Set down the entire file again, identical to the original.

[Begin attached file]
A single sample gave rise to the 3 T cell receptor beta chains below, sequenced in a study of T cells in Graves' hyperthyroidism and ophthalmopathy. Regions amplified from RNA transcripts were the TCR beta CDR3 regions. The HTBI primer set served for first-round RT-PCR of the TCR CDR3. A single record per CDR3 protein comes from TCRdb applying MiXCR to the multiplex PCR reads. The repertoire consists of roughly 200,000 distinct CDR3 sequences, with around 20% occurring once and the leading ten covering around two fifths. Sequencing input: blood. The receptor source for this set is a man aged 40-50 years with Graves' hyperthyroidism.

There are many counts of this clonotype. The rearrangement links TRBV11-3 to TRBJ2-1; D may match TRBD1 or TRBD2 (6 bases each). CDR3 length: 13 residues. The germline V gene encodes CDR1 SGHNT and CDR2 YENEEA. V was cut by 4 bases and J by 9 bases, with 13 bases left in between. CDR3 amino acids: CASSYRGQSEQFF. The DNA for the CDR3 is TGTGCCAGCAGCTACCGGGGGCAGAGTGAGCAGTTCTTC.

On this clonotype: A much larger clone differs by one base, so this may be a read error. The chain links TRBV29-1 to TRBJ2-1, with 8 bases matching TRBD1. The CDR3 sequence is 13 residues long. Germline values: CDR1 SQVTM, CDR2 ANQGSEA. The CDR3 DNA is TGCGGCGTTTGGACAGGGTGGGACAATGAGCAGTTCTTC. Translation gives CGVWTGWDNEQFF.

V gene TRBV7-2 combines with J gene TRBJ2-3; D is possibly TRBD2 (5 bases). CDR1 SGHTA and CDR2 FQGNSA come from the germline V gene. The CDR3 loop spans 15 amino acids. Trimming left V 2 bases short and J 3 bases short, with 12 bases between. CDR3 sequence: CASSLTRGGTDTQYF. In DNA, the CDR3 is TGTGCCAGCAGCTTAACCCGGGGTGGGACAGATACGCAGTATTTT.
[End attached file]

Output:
A single sample gave rise to the 3 T cell receptor beta chains below, sequenced in a study of T cells in Graves' hyperthyroidism and ophthalmopathy. Regions amplified from RNA transcripts were the TCR beta CDR3 regions. The HTBI primer set served for first-round RT-PCR of the TCR CDR3. A single record per CDR3 protein comes from TCRdb applying MiXCR to the multiplex PCR reads. The repertoire consists of roughly 200,000 distinct CDR3 sequences, with around 20% occurring once and the leading ten covering around two fifths. Sequencing input: blood. The receptor source for this set is a man aged 40-50 years with Graves' hyperthyroidism.

There are many counts of this clonotype. The rearrangement links TRBV11-3 to TRBJ2-1; D may match TRBD1 or TRBD2 (6 bases each). CDR3 length: 13 residues. The germline V gene encodes CDR1 SGHNT and CDR2 YENEEA. V was cut by 4 bases and J by 9 bases, with 13 bases left in between. CDR3 amino acids: CASSYRGQSEQFF. The DNA for the CDR3 is TGTGCCAGCAGCTACCGGGGGCAGAGTGAGCAGTTCTTC.

On this clonotype: A much larger clone differs by one base, so this may be a read error. The chain links TRBV29-1 to TRBJ2-1, with 8 bases matching TRBD1. The CDR3 sequence is 13 residues long. Germline values: CDR1 SQVTM, CDR2 ANQGSEA. The CDR3 DNA is TGCGGCGTTTGGACAGGGTGGGACAATGAGCAGTTCTTC. Translation gives CGVWTGWDNEQFF.

V gene TRBV7-2 combines with J gene TRBJ2-3; D is possibly TRBD2 (5 bases). CDR1 SGHTA and CDR2 FQGNSA come from the germline V gene. The CDR3 loop spans 15 amino acids. Trimming left V 2 bases short and J 3 bases short, with 12 bases between. CDR3 sequence: CASSLTRGGTDTQYF. In DNA, the CDR3 is TGTGCCAGCAGCTTAACCCGGGGTGGGACAGATACGCAGTATTTT.